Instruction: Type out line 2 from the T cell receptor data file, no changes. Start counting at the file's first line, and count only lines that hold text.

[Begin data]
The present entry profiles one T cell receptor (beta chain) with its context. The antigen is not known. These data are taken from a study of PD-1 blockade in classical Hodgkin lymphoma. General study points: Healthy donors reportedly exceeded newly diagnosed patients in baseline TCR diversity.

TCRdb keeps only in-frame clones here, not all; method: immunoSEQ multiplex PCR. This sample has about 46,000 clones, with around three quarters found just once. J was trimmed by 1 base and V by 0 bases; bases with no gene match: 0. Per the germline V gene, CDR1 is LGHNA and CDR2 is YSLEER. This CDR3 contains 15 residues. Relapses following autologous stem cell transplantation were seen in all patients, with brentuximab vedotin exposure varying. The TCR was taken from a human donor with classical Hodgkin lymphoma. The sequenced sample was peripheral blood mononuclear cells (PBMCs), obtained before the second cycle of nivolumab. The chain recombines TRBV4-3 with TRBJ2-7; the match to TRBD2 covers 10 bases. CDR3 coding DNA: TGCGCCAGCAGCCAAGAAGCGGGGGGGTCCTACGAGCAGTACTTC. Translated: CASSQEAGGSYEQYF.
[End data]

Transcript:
TCRdb keeps only in-frame clones here, not all; method: immunoSEQ multiplex PCR. This sample has about 46,000 clones, with around three quarters found just once. J was trimmed by 1 base and V by 0 bases; bases with no gene match: 0. Per the germline V gene, CDR1 is LGHNA and CDR2 is YSLEER. This CDR3 contains 15 residues. Relapses following autologous stem cell transplantation were seen in all patients, with brentuximab vedotin exposure varying. The TCR was taken from a human donor with classical Hodgkin lymphoma. The sequenced sample was peripheral blood mononuclear cells (PBMCs), obtained before the second cycle of nivolumab. The chain recombines TRBV4-3 with TRBJ2-7; the match to TRBD2 covers 10 bases. CDR3 coding DNA: TGCGCCAGCAGCCAAGAAGCGGGGGGGTCCTACGAGCAGTACTTC. Translated: CASSQEAGGSYEQYF.